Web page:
Browns are Their Own Worst Enemy in 17-14 Loss to Buccaneers


The Browns looked new and improved on Sunday, for the first half at least. It was the second half that was all too familiar to fans, as the team reverted to its old ways of being its own worst enemy, as turnovers and penalties derailed what could have been a good start to the season. Instead, the team and its fans are left scratching their heads and looking for answers.

Here are some initial thoughts regarding the meltdown that was the Browns’ 17-14 loss to the Tampa Bay Buccaneers:

  • It was definitely a tale of two halves for quarterback Jake Delhomme. He was efficient and smart throughout most of the first half, despite the one late, costly interception that led to a Tampa Bay touchdown.  The second half, however, showcased the Delhomme of last season, as he made poor decisions and a plethora of questionable throws.
  • An even bigger issue was the conservative play-calling that took place in the second half, especially when the Browns were trapped deep in their own zone throughout the fourth quarter. The Browns made all the right play calls in the first half, keeping Tampa Bay off-balance with the right mix of plays. What it comes down to is that Tampa Bay made the right adjustments at the half and, once again, the Browns seemingly did nothing to help their cause.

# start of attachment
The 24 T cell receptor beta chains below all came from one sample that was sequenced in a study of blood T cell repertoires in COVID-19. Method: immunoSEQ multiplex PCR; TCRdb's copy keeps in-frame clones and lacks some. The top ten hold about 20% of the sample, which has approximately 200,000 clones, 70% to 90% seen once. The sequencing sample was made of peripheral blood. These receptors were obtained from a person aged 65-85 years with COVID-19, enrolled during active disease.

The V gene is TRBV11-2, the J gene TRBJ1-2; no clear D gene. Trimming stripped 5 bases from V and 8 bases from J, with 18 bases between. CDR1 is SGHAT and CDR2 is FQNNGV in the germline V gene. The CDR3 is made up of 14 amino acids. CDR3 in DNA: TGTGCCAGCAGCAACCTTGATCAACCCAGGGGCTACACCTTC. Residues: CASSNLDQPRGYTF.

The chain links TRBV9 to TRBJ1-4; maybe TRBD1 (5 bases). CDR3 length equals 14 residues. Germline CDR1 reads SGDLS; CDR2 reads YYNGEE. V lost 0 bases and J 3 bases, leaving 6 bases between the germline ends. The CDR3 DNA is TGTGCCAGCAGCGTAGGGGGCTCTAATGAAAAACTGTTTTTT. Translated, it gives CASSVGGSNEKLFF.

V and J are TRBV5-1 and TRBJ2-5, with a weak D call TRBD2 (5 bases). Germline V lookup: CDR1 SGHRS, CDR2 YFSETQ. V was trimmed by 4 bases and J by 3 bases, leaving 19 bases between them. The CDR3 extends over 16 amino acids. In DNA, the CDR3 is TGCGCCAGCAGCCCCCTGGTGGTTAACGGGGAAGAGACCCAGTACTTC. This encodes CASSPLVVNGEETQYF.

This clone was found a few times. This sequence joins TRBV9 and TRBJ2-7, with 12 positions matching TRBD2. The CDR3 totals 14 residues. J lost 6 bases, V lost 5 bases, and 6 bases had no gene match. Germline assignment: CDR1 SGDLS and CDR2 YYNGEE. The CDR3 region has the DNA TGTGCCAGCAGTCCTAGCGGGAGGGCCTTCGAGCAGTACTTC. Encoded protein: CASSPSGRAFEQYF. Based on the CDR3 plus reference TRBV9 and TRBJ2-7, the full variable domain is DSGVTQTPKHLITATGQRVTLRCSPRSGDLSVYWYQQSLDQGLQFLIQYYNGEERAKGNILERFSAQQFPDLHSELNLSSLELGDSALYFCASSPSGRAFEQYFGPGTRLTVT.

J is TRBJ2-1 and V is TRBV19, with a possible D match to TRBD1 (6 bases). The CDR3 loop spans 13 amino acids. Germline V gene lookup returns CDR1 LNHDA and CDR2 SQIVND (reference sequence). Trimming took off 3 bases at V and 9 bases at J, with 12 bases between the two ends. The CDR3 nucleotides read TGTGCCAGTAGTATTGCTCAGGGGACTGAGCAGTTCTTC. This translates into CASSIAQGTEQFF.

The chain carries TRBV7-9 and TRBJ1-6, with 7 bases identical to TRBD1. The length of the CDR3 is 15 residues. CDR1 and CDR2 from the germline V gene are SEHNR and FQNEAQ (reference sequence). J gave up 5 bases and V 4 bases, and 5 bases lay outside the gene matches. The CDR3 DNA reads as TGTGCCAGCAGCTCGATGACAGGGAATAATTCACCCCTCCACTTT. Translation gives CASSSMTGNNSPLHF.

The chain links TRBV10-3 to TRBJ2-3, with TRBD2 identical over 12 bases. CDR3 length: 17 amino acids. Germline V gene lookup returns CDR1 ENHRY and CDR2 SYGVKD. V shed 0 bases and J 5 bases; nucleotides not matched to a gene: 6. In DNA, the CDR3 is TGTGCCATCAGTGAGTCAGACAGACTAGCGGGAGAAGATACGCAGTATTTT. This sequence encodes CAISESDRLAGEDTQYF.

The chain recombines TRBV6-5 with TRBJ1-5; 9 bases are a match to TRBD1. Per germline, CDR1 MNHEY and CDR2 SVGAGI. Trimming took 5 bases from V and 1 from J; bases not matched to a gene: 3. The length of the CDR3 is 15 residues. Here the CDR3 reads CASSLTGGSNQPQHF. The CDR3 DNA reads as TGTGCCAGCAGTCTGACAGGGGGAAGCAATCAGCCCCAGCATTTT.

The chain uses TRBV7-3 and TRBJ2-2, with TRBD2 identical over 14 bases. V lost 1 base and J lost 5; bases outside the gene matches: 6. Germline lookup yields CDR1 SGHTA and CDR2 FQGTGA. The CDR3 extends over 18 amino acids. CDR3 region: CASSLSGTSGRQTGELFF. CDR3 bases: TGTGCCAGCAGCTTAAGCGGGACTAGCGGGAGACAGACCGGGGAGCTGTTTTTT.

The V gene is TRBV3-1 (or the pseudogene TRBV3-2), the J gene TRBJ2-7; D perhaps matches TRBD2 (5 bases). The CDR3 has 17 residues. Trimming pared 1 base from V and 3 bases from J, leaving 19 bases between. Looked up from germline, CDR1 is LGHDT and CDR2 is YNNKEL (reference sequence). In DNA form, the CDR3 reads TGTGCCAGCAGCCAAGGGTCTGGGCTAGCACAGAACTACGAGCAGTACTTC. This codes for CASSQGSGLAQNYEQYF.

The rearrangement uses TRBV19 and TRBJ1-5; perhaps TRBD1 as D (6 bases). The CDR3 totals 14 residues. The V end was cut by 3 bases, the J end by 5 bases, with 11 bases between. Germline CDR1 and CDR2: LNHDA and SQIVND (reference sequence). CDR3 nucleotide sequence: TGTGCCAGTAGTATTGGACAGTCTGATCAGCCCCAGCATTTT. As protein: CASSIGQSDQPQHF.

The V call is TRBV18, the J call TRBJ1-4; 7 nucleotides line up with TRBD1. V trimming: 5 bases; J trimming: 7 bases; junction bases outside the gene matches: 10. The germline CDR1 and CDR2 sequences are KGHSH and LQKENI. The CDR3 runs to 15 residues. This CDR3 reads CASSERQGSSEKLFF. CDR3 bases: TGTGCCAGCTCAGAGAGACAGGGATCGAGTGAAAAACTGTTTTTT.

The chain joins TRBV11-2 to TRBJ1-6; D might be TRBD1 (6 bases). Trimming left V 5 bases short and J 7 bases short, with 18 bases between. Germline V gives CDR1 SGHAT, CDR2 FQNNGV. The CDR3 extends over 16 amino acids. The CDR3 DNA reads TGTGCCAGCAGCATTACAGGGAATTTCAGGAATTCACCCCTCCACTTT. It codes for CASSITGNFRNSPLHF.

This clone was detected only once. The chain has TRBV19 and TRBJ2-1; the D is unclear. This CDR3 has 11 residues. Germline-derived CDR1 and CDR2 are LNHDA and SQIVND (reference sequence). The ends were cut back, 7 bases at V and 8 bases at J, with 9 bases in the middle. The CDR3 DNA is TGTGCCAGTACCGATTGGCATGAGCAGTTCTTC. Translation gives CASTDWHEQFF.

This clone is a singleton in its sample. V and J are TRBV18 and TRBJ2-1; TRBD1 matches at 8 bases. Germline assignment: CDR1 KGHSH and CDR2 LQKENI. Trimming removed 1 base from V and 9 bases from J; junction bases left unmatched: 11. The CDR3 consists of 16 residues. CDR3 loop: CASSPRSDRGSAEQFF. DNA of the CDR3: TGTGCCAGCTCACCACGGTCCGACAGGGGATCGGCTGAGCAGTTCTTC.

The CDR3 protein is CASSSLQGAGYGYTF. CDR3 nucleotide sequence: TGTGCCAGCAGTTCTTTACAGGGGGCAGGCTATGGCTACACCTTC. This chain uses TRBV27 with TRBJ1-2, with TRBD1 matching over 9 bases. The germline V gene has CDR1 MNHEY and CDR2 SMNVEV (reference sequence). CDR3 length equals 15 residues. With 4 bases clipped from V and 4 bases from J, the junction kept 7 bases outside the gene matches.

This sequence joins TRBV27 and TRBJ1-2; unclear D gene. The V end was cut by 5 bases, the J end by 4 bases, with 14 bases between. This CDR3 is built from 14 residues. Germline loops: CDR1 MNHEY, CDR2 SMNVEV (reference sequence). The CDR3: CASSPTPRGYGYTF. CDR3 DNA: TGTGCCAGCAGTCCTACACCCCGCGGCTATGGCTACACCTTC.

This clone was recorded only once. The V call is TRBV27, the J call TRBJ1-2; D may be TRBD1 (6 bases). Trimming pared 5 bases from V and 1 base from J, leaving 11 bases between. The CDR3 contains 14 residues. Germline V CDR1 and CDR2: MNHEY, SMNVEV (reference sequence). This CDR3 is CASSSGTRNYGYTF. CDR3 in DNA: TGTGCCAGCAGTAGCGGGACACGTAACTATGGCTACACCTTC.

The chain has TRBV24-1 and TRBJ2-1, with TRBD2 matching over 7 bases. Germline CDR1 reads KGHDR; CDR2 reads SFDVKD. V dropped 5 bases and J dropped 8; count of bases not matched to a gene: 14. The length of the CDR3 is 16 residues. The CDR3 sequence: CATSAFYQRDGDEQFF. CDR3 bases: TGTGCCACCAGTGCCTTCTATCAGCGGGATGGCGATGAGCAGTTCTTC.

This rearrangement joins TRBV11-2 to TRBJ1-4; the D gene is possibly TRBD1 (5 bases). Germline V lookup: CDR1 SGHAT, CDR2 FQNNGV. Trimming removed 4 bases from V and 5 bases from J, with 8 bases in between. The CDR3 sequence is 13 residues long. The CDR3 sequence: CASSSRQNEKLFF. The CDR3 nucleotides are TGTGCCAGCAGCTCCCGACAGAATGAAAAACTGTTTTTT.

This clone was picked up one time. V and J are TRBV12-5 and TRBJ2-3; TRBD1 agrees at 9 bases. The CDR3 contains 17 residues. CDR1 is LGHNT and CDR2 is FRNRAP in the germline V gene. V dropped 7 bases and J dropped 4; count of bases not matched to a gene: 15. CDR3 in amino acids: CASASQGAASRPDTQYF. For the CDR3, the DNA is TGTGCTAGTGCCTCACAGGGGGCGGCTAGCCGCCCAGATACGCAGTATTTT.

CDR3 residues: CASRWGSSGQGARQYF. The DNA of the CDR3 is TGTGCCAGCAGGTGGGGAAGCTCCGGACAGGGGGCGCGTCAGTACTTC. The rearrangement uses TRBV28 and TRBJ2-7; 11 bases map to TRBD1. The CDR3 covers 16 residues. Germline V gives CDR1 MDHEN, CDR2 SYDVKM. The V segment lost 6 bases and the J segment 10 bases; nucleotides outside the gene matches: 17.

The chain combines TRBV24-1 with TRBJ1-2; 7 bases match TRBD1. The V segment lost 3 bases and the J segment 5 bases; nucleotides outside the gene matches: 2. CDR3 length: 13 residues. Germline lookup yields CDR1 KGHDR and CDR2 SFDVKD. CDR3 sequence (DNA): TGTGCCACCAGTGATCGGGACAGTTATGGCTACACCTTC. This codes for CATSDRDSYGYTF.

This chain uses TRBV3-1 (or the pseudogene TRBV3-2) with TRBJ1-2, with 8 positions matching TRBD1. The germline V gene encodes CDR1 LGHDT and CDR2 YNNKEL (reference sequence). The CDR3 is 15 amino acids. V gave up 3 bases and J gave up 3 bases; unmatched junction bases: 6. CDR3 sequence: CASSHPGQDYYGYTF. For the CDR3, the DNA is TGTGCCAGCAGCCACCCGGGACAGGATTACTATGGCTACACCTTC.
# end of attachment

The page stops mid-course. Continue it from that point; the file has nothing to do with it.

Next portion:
• Going along with the play-calling, it’s unacceptable for running back Jerome Harrison to only have nine carries against what was the worst rushing defense in the league last year. He broke off a couple solid runs in the first half but was non-existent in the second.
  • The typically-maligned defense of the Browns was one of the bright spots in this game. Rookie cornerback Joe Haden made some impressive plays, though he was beaten on one of Tampa’s touchdowns. Another rookie,  safety T.J. Ward, had ten tackles, a forced fumble, and a forced interception as well. Despite the slow speed of the defense, it was able to throw enough looks at the Tampa Bay offense to get three sacks and an interception. The bend-but-don’t-break defense did its job, even when the Browns’ offense couldn’t sustain any long drives in the second half to help keep the defense off the field.
  • I hate to say it, but head coach Eric Mangini needs to start thinking about his job security. Next week’s game against the Kansas City Chiefs has become a must-win situation, as the Browns have an extremely difficult seven games after that. The new front office, and the fans especially, are not going to tolerate another start like last season’s, so this coaching staff needs to think long and hard about what it can do to take Sunday’s first half efficiency and implement it into every minute of every game.

Keep checking back with Dawg Pound Daily for more analysis on the Browns’ loss to the Buccaneers, as we dissect the good and the bad, and begin to look forward to next Sunday’s game against the Chiefs.